Bioshock: DRMShock

By Shamus
on Aug 23, 2007
Filed under:
Video Games

Thanks to Taffer for the link to this news item. It’s swiped from the PC Gamer Blog, but I’m linking to Taffer and not the original source because the PC Gamer blog doesn’t have permalinks. (Come on guys! I KNOW you can do better than that. Blogs are not mysterious devices. The functionality is well established and easy to comprehend.)

The upshot of the article is that:

  1. You must activate the game on-line to play it.
  2. It can only be activated on one machine at a time. I hope you weren’t planning on playing on your home computer AND laptop, or your home AND work computers.
  3. You can only activate the game twice.

In order for the following to have the proper impact, I should establish my love for this series. The original “Shock” game – System Shock – affected me so strongly that I wrote an entire novel based on the game. The sequel is one of my all-time favorites. I’ve been waiting for this one for the better part of a decade. I’ve been following the story since the first hints of it dropped way back in February of 2006. I’m not just a fan of this series, I’m an avid, nearly rabid fan of this series.

Dear 2kGames. I’ve got sixty bucks right here. And you guys will never see it. Never. I don’t care if I see the game in the bargain bin two years from now for $5. I don’t want it. I also don’t want to hear your crying about pirates ripping you off. You started it. Your box claims “This game requires Online Activation to play”, but if you were honest about what that really means – if you let people know what you were really selling – it would demolish sales. And you know it. I don’t use pirated software, but my fond hope is that the pirates give you the quick humiliation you deserve.

Activating the game twice? I picked up Doom 3 a couple of years ago, and I’ve reinstalled it four times since then as I’ve shuffled games around or upgraded my computer. There is no excuse for thinking like this.

And this just backs up my earlier post on the uselessness of game reviews. This should be the first thing mentioned in every review. PC Gamer talked about it on their blog, but I’ll bet this never makes it into print. It is my hope that gamers pass this along, so that nobody buys this game without knowing what they’re getting into.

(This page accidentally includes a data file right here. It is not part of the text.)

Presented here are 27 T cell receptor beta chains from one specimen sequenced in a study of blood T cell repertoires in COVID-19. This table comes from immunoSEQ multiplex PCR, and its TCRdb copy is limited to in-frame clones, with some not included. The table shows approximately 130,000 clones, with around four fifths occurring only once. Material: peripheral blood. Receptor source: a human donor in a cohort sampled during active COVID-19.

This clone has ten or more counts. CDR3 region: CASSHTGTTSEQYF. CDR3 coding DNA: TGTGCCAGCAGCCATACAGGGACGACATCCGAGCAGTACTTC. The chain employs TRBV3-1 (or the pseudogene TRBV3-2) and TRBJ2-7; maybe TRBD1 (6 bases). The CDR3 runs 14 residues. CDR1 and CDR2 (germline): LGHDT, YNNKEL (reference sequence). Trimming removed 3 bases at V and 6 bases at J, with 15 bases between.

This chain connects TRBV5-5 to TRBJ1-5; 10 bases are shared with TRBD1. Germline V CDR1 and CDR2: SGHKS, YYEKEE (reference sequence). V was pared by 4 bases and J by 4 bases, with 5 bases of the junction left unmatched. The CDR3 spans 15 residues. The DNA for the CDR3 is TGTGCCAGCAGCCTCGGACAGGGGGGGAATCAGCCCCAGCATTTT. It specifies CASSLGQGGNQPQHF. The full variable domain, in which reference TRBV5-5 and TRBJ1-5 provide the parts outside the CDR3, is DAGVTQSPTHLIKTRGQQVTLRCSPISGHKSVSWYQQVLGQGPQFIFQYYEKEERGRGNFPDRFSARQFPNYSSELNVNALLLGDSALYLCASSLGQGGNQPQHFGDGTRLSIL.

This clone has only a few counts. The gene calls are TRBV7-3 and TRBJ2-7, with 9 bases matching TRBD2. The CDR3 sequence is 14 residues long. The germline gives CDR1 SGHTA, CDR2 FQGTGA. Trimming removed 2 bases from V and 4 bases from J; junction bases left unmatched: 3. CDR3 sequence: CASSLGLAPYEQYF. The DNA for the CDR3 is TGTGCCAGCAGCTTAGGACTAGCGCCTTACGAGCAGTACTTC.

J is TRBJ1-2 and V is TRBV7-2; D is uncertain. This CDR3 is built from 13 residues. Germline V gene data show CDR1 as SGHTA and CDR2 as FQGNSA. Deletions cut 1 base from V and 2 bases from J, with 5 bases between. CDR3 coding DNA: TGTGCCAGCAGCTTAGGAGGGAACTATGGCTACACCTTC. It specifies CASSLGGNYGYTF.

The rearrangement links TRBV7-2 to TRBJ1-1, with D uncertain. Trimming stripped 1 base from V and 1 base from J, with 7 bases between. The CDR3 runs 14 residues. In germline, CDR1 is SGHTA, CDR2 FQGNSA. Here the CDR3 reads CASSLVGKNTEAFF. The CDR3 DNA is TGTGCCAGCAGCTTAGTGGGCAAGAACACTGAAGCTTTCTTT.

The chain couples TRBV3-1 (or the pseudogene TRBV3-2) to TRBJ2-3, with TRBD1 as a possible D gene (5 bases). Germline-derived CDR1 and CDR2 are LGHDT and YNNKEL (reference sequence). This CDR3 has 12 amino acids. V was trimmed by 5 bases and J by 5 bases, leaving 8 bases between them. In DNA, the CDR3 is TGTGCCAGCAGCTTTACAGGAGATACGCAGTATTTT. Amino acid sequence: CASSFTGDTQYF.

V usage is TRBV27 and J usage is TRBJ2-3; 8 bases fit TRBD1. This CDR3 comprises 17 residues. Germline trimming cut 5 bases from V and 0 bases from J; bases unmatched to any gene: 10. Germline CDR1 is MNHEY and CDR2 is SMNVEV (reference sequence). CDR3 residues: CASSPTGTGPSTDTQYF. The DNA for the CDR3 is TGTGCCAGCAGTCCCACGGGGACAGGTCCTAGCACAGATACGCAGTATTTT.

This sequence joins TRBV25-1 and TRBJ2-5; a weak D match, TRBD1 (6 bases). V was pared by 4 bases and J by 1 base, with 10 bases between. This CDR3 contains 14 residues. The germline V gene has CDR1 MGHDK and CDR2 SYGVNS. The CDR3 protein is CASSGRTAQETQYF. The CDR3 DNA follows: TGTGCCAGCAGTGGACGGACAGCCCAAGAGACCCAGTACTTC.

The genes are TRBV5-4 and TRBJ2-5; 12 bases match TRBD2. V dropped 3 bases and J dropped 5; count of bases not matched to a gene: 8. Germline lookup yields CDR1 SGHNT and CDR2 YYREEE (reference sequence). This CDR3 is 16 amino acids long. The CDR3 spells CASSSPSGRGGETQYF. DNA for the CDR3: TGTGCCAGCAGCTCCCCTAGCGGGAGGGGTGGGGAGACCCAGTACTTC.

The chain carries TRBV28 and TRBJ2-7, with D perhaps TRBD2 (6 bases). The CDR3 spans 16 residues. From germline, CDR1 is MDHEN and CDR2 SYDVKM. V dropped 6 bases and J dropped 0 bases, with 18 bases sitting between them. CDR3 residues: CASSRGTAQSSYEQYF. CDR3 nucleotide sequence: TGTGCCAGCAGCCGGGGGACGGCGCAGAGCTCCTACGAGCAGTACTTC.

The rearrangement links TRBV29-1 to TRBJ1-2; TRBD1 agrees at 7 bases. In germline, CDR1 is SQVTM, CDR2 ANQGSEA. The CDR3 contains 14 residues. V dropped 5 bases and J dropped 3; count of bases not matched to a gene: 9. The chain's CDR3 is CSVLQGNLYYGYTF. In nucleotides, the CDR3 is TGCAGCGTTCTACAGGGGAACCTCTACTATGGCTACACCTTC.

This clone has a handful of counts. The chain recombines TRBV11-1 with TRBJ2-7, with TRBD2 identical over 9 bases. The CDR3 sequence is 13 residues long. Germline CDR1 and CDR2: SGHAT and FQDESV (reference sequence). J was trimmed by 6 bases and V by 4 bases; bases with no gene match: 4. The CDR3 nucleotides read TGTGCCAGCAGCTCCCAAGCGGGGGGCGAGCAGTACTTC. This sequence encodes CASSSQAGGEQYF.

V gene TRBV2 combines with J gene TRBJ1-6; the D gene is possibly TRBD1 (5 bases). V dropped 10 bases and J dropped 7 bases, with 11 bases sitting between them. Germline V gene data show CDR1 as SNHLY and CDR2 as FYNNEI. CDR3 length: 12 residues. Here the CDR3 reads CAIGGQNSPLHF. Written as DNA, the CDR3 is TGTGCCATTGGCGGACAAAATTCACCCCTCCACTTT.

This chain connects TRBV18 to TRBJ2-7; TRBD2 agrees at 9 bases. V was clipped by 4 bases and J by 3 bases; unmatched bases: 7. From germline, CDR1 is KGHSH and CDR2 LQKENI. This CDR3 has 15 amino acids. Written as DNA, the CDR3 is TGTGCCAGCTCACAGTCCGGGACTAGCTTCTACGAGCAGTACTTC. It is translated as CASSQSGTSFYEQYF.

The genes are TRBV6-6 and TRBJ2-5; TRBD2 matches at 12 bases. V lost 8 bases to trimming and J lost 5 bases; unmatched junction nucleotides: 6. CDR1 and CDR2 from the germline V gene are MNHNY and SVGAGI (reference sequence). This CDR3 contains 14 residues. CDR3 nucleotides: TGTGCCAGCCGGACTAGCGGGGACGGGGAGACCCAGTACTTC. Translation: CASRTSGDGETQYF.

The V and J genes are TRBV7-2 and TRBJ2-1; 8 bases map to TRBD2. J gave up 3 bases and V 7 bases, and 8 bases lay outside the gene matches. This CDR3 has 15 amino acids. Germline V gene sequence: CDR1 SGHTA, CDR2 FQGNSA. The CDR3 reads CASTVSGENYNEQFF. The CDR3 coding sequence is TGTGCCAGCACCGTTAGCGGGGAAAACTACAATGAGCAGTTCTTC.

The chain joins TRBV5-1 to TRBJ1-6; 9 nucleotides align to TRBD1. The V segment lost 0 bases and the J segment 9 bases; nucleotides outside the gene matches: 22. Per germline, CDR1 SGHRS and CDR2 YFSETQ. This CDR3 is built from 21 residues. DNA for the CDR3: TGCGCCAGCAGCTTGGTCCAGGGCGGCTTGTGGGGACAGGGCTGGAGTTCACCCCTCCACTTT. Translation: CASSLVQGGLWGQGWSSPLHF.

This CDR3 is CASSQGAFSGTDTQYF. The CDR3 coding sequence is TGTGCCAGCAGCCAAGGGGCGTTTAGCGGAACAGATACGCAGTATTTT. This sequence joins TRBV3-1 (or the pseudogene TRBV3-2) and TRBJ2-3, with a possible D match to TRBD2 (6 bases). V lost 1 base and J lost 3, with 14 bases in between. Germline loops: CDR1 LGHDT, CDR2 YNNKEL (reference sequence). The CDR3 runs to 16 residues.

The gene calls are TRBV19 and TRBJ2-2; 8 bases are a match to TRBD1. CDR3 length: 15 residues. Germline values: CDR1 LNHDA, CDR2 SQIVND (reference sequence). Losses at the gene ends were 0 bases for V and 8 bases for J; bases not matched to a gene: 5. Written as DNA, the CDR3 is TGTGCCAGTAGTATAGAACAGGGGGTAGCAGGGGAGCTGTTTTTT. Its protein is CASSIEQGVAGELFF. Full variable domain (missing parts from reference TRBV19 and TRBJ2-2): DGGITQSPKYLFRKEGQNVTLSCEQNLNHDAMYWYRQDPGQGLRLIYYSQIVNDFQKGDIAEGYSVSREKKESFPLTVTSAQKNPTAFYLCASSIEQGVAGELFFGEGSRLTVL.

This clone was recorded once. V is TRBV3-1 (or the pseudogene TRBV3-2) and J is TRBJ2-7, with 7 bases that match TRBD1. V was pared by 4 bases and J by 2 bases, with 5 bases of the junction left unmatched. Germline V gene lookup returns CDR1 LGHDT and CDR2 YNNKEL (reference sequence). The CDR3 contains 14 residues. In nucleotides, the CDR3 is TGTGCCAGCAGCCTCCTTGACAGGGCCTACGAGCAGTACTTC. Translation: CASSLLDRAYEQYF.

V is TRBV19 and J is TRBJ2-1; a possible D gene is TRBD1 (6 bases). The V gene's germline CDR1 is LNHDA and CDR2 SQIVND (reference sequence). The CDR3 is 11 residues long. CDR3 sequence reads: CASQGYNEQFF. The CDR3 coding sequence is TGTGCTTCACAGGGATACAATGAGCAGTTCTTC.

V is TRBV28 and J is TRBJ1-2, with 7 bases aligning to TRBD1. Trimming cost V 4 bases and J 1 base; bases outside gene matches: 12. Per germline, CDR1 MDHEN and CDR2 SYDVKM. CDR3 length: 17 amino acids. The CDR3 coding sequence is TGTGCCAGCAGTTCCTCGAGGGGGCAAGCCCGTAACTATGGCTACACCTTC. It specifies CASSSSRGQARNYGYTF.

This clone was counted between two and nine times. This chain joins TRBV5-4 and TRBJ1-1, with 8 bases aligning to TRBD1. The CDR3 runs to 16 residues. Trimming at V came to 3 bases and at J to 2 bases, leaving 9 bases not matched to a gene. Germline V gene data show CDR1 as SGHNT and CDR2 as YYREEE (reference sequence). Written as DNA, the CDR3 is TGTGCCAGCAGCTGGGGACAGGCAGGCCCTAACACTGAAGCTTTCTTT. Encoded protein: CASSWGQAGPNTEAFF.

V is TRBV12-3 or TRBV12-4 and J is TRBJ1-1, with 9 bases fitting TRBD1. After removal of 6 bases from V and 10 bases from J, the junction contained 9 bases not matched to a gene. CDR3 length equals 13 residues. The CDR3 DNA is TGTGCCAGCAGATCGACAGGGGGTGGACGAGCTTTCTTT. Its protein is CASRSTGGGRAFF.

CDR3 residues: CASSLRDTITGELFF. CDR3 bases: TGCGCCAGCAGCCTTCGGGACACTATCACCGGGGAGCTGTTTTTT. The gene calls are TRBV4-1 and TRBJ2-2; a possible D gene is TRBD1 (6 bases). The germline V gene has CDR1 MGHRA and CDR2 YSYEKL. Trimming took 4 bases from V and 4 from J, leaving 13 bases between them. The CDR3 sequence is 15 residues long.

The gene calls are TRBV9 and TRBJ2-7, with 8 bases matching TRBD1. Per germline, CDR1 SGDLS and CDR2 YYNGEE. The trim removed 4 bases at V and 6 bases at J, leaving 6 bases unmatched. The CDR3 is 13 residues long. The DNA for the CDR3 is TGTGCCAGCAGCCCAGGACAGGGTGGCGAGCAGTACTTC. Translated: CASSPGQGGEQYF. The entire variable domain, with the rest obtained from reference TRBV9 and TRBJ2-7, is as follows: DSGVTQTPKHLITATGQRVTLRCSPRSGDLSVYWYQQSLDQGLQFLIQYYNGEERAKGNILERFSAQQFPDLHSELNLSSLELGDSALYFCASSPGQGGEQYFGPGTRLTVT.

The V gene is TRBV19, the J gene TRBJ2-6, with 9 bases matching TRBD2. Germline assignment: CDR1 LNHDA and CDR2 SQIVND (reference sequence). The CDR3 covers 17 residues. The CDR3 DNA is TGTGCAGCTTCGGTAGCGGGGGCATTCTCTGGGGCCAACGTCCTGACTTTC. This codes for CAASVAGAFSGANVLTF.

EDIT: More here. Looks like you get an activation “back” when you uninstall? How magnanimous of them.

EDIT: More here on the 2k forums. They have flatly claimed that secuROM isn’t a rootkit. That announcement is followed by about four pages of angry responses from users talking about how it is exactly that. I can’t say one way or the other, but if they have added lies to the mix then I think it ought to act as a Tony-Hawk style multiplier on the negative feedback and publicity they might be experiencing.

In the comments below someone points out that the number of installs has been upped from 2 to 5. I will admit that 5 is indeed larger than 2, although it is less than inifinity, which is the number of installs most games permit.

EDIT: More on this at other sites:

The Daily Jump
consumerist
Completely Random Thoughts
hylomorph

Kotaku has a response from Ken Levine

And even the demo installs the rootkit.

EDIT: Looks like The Rampant Coyote is giving the game a pass as well.

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2020201777 comments. (Seventy-seven is the smallest positive integer requiring five syllables in English!)

From the Archives:

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  1. houser2112 says:

    Nanja Kang Says: “And you need DX10… which is no surprise.”

    So does this mean you must have Vista?

  2. xbolt says:

    I hope that the guys behind this blight on computer gaming will realize how stupid they are.

    I think that extreme copy protection makes it even MORE likely for someone to pirate the game. Example scenario: “Let’s see, I can either buy the game and only be able to install it twice, (five times?) or I could pirate the game and install it however many times I want… Arr, hoist the sails, mateys!”